Louisianans must form a united front and remain determined to stand up to the injustice of marijuana prohibition and accomplish decriminalization, no matter how long it takes to succeed.  

 

 

New Hampshire House Passes Marijuana Decriminalization Bill

Louisiana Marijuana Defense Attorney

 

Elizabeth B. Carpenter, Esq. – Serving clients in Orleans, Jefferson, Terrebonne, St. Bernard, St. Charles, St. Tammany, St. John, Assumption and Plaquemines Parishes.

 

Support the decriminalization of Marijuana!

 

New Hampshire House Passes

Marijuana Decriminalization Bill

by Phillip Smith, stopthedrugwar.org

The New Hampshire House barely passed a marijuana decriminalization bill Thursday. The bill squeaked by on a 162-161 vote, not enough to overcome a threatened veto by Gov. John Lynch (D).

New Hampshire State Capitol, Corcord (wikimedia.org)

Supporters were able to win passage only after Republican House Speaker Bill O’Brien abstained, allowing the one-vote victory.

The bill, House Bill 1526, would make possession of less than a half-ounce of marijuana a civil infraction for the first and second offenses, with fines capped at $250 and $500, respectively. Subsequent offenses would be misdemeanors punishable by up to a year in jail and a $1,000 fine. Current law specifies up to a year in jail and a $2,000 fine for any simple marijuana possession offense.

The bill is “a measured and calculated reduction in penalties,” wrote Rep. Kyle Tasker (R-Nottingham) in a report on the measure he wrote for the Criminal Justice Committee, which earlier approved it. It has worked well in neighboring states that have adopted it, he added.

But Gov. Lynch has promised to veto the measure if it makes it past the Senate.

“Marijuana is a controlled drug that remains illegal under federal law. New Hampshire parents are working to keep their kids away from marijuana and other drugs. We should not make the jobs of parents — or law enforcement — harder by sending a false message that some marijuana use is acceptable,” Lynch spokesman Colin Manning told theAssociated Press after the vote.

Fourteen states have decriminalized marijuana possession, including New Hampshire neighbors Massachusetts, Maine, and Connecticut.

Concord, NH

United States

Louisiana Marijuana Laws

 

 

NEW ORLEANS MARIJUANA ATTORNEY

 

 

Attorney Elizabeth B Carpenter has been a supporter of reforming Marijuana Laws for many years.  Currently, Louisiana has some of the harshest marijuana laws in the country, and it has the fifth-highest marijuana arrest rate in the United States.  Additionally, Louisiana has never had a law that effectively protects medical marijuana patients from arrest. In the last several sessions, Louisiana legislators have been too busy trying to increase marijuana penalties and refusing to introduce compassionate medical marijuana legislation.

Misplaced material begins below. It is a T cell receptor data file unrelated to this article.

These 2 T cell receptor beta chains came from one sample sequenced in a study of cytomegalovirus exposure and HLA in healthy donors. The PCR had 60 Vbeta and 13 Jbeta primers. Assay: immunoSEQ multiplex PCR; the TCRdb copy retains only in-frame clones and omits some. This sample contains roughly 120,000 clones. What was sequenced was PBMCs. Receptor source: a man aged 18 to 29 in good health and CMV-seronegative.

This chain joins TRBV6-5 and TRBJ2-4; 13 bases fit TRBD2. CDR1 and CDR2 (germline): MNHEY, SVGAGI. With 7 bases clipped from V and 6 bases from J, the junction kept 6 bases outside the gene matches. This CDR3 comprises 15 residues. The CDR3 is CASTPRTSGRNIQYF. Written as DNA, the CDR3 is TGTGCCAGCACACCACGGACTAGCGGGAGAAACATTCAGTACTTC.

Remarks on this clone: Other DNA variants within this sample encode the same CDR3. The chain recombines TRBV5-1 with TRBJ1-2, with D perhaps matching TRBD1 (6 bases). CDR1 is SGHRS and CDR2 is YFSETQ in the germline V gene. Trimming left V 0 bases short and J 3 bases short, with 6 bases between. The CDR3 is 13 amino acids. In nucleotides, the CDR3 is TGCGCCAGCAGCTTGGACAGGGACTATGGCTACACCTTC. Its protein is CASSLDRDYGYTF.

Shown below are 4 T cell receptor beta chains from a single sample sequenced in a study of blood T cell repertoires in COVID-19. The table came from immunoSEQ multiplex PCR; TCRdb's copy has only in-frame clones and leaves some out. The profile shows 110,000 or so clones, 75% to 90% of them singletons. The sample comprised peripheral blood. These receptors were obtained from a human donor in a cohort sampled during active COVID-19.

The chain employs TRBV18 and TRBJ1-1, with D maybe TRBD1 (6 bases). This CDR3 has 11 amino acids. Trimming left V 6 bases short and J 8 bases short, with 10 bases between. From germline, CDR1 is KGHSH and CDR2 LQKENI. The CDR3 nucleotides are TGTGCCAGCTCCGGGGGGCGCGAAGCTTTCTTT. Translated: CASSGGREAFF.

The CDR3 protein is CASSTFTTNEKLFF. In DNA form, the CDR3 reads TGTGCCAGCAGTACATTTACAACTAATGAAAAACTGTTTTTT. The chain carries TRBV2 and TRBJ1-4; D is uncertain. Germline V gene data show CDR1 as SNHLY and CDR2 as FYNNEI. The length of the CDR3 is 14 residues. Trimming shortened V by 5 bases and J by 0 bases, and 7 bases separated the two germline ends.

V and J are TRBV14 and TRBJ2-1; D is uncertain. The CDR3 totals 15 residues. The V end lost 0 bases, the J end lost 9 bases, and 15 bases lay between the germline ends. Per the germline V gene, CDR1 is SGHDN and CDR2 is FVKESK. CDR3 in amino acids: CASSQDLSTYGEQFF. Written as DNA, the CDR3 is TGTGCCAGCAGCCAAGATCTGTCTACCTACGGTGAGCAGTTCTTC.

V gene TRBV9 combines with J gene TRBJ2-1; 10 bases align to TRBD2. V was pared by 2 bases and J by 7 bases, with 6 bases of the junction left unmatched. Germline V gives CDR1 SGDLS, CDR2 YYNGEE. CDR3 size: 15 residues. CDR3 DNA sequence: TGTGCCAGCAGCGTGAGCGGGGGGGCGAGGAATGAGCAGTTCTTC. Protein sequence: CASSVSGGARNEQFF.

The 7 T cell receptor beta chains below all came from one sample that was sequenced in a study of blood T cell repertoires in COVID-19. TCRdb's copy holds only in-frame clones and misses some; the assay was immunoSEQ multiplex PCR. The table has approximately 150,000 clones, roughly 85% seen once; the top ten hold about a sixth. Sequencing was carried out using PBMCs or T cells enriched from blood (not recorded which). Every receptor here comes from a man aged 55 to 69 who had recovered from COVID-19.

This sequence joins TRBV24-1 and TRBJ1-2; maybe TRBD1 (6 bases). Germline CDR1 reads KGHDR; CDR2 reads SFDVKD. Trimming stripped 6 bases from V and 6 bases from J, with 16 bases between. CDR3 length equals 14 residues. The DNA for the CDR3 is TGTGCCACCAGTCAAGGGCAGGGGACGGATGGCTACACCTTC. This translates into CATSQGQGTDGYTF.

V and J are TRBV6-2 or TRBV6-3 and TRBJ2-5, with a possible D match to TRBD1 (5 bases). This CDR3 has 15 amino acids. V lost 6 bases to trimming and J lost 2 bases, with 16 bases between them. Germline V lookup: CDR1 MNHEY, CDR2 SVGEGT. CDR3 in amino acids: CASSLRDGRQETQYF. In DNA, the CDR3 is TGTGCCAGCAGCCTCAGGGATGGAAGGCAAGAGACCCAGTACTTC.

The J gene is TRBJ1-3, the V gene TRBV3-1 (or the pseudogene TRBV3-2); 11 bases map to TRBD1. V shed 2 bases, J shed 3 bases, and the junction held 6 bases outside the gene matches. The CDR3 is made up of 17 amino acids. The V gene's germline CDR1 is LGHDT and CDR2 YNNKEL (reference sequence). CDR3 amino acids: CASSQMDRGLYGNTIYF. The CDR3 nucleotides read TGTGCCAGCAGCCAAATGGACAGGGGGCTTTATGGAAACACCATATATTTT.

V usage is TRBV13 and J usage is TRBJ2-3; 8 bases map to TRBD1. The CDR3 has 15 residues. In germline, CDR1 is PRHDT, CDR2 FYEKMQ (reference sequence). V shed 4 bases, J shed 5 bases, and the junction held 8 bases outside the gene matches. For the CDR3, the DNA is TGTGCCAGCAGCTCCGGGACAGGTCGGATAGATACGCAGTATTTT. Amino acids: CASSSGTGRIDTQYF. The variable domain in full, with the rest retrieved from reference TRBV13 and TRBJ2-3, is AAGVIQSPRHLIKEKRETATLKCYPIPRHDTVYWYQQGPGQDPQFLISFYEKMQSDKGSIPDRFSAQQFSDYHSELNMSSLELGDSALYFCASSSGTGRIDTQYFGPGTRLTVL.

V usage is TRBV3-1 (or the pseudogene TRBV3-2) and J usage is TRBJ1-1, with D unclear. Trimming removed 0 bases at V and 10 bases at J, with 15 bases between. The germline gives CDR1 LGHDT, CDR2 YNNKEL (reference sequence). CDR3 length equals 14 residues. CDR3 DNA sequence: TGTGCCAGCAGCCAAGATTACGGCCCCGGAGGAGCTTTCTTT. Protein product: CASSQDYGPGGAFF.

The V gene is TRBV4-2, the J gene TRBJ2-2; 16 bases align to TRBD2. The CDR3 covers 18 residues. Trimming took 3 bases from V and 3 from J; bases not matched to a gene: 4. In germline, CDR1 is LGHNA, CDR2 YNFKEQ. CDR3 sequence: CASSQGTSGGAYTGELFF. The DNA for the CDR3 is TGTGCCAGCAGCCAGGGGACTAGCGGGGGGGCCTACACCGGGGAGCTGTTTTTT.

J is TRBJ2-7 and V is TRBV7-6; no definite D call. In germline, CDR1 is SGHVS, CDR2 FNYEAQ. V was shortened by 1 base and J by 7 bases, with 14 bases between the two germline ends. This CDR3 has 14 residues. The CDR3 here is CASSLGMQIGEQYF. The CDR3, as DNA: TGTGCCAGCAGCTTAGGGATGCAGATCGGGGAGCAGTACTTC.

If you have been arrested for a Marijuana Offense in LouisianaElizabeth B. Carpenter, Esq.  Our fees are always discounted for Marijuana Offenses.

 

Serving Clients in Orleans Parish, St. Tammany Parish, St. John Parish, St. James Parish, St. Bernard Parish, St. Charles Parish, Assumption Parish, Tangipahoa Parish, Terrebonne Parish, Plaquemines Parish and Jefferson Parish.

 

Louisianans must form a united front and remain determined to stand up to the injustice of marijuana prohibition and accomplish decriminalization, no matter how long it takes to succeed.  

 

LOUISIANA MARIJUANA LAWS

 

Marijuana Possession & Personal Use Penalties & Punishments in the State of Louisiana
Possession Severity of Crime Incarceration Fine
Any amount (first offense) misdemeanor 6 months $500
Any amount (second offense) felony 0-5 years $2,000
Any amount (third or subsequent offense) felony 0-20 years $5,000
Possession within 1,000 feet of school, church or public housing felony MMS* of 1/2 maximum penalty variable
Miscellaneous (paraphernalia, license suspensions, drug tax stamps, etc…)
Paraphernalia possession or sale (first offense) misdemeanor 6 months $500
Paraphernalia possession or sale (second offense) misdemeanor 1 year $1,000

MMS* —  Mandatory Minimum Sentencing

 

Details

 

Cultivation, Distribution or Possession with Intent to Distribute Marijuana:

  • Less than 60 pounds of marijuana: is punishable by 5 – 30 years in prison and a fine of up to $50,000.

 

  • More than 60 pounds of marijuana: is punishable by 10-60 years in prison and a fine of up to $50,000 – $100,000.

 

  • More than 2,000 pounds the punishment ranges from 10 – 40 years in prison and a fine of $100,000 – $400,000.

 

  • More than 10,000 pounds the penalty increases to 25 – 40 years in prison and a fine of $400,000 – $1,000,000.

 

*Any sale to a minor at least three years younger than the seller doubles the possible penalties.

*For felony possession or sale within 1,000 feet of a school, religious building or public housing the penalty includes a mandatory minimum sentence of at least one half of the maximum penalty for the offense.

 

Possession or Sale of Paraphernalia:

  • First Offense is punished by up to six months in jail and a fine of up to $500.
  • Second offense the penalty increases to up to one year in jail and a fine of up to $1,000.
  • Third offense, the penalty is up to five years in prison and a fine of up to $5,000.

 

MANDATORY MINIMUM SENTENCE

When someone is convicted of an offense punishable by a mandatory minimum sentence, the judge must sentence the defendant to the mandatory minimum sentence or to a higher sentence. The judge has no power to sentence the defendant to less time than the mandatory minimum.